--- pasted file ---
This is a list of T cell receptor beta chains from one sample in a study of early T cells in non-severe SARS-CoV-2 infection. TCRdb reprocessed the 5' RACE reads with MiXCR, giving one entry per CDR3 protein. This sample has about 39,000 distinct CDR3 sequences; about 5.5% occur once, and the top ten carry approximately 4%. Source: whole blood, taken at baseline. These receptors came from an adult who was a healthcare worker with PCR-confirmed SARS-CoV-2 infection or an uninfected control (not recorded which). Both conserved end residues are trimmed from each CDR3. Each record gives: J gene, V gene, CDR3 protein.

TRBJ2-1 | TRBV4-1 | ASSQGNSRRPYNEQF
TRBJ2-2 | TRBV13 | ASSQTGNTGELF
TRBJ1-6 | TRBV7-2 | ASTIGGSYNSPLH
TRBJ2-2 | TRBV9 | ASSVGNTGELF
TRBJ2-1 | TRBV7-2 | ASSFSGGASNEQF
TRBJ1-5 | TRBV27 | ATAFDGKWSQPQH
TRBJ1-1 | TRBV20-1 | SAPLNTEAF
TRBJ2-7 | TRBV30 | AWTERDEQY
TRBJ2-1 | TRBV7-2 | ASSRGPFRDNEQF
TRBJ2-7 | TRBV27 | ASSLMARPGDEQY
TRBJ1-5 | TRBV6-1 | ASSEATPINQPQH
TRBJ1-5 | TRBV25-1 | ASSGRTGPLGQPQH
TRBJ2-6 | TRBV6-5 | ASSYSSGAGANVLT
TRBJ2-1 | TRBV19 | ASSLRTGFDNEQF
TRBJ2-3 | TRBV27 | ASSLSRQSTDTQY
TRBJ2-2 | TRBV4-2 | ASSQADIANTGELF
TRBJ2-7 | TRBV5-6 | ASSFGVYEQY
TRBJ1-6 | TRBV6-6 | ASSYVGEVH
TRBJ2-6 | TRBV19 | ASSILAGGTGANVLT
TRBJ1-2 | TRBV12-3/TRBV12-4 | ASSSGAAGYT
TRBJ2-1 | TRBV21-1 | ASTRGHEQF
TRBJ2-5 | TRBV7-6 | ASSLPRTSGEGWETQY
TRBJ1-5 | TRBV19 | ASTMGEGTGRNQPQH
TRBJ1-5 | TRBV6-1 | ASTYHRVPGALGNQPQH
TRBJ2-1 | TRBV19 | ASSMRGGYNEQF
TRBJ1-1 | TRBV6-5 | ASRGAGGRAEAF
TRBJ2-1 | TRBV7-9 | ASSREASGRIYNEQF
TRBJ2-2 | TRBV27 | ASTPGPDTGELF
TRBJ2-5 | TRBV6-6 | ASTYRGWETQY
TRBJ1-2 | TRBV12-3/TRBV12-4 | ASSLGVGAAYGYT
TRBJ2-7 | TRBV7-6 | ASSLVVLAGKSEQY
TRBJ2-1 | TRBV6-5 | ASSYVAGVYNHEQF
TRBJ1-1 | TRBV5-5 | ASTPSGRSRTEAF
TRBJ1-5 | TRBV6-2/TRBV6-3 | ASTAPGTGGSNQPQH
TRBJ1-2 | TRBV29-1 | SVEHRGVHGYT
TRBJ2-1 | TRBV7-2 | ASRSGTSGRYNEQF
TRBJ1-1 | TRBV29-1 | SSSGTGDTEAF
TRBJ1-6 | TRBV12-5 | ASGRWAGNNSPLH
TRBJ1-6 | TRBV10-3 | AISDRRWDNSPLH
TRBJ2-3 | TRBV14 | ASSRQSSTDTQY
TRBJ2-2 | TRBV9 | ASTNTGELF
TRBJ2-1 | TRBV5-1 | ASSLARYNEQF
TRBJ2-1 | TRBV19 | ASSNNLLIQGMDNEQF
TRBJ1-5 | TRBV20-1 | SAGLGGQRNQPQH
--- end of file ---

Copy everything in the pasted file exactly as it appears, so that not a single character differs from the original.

This is a list of T cell receptor beta chains from one sample in a study of early T cells in non-severe SARS-CoV-2 infection. TCRdb reprocessed the 5' RACE reads with MiXCR, giving one entry per CDR3 protein. This sample has about 39,000 distinct CDR3 sequences; about 5.5% occur once, and the top ten carry approximately 4%. Source: whole blood, taken at baseline. These receptors came from an adult who was a healthcare worker with PCR-confirmed SARS-CoV-2 infection or an uninfected control (not recorded which). Both conserved end residues are trimmed from each CDR3. Each record gives: J gene, V gene, CDR3 protein.

TRBJ2-1 | TRBV4-1 | ASSQGNSRRPYNEQF
TRBJ2-2 | TRBV13 | ASSQTGNTGELF
TRBJ1-6 | TRBV7-2 | ASTIGGSYNSPLH
TRBJ2-2 | TRBV9 | ASSVGNTGELF
TRBJ2-1 | TRBV7-2 | ASSFSGGASNEQF
TRBJ1-5 | TRBV27 | ATAFDGKWSQPQH
TRBJ1-1 | TRBV20-1 | SAPLNTEAF
TRBJ2-7 | TRBV30 | AWTERDEQY
TRBJ2-1 | TRBV7-2 | ASSRGPFRDNEQF
TRBJ2-7 | TRBV27 | ASSLMARPGDEQY
TRBJ1-5 | TRBV6-1 | ASSEATPINQPQH
TRBJ1-5 | TRBV25-1 | ASSGRTGPLGQPQH
TRBJ2-6 | TRBV6-5 | ASSYSSGAGANVLT
TRBJ2-1 | TRBV19 | ASSLRTGFDNEQF
TRBJ2-3 | TRBV27 | ASSLSRQSTDTQY
TRBJ2-2 | TRBV4-2 | ASSQADIANTGELF
TRBJ2-7 | TRBV5-6 | ASSFGVYEQY
TRBJ1-6 | TRBV6-6 | ASSYVGEVH
TRBJ2-6 | TRBV19 | ASSILAGGTGANVLT
TRBJ1-2 | TRBV12-3/TRBV12-4 | ASSSGAAGYT
TRBJ2-1 | TRBV21-1 | ASTRGHEQF
TRBJ2-5 | TRBV7-6 | ASSLPRTSGEGWETQY
TRBJ1-5 | TRBV19 | ASTMGEGTGRNQPQH
TRBJ1-5 | TRBV6-1 | ASTYHRVPGALGNQPQH
TRBJ2-1 | TRBV19 | ASSMRGGYNEQF
TRBJ1-1 | TRBV6-5 | ASRGAGGRAEAF
TRBJ2-1 | TRBV7-9 | ASSREASGRIYNEQF
TRBJ2-2 | TRBV27 | ASTPGPDTGELF
TRBJ2-5 | TRBV6-6 | ASTYRGWETQY
TRBJ1-2 | TRBV12-3/TRBV12-4 | ASSLGVGAAYGYT
TRBJ2-7 | TRBV7-6 | ASSLVVLAGKSEQY
TRBJ2-1 | TRBV6-5 | ASSYVAGVYNHEQF
TRBJ1-1 | TRBV5-5 | ASTPSGRSRTEAF
TRBJ1-5 | TRBV6-2/TRBV6-3 | ASTAPGTGGSNQPQH
TRBJ1-2 | TRBV29-1 | SVEHRGVHGYT
TRBJ2-1 | TRBV7-2 | ASRSGTSGRYNEQF
TRBJ1-1 | TRBV29-1 | SSSGTGDTEAF
TRBJ1-6 | TRBV12-5 | ASGRWAGNNSPLH
TRBJ1-6 | TRBV10-3 | AISDRRWDNSPLH
TRBJ2-3 | TRBV14 | ASSRQSSTDTQY
TRBJ2-2 | TRBV9 | ASTNTGELF
TRBJ2-1 | TRBV5-1 | ASSLARYNEQF
TRBJ2-1 | TRBV19 | ASSNNLLIQGMDNEQF
TRBJ1-5 | TRBV20-1 | SAGLGGQRNQPQH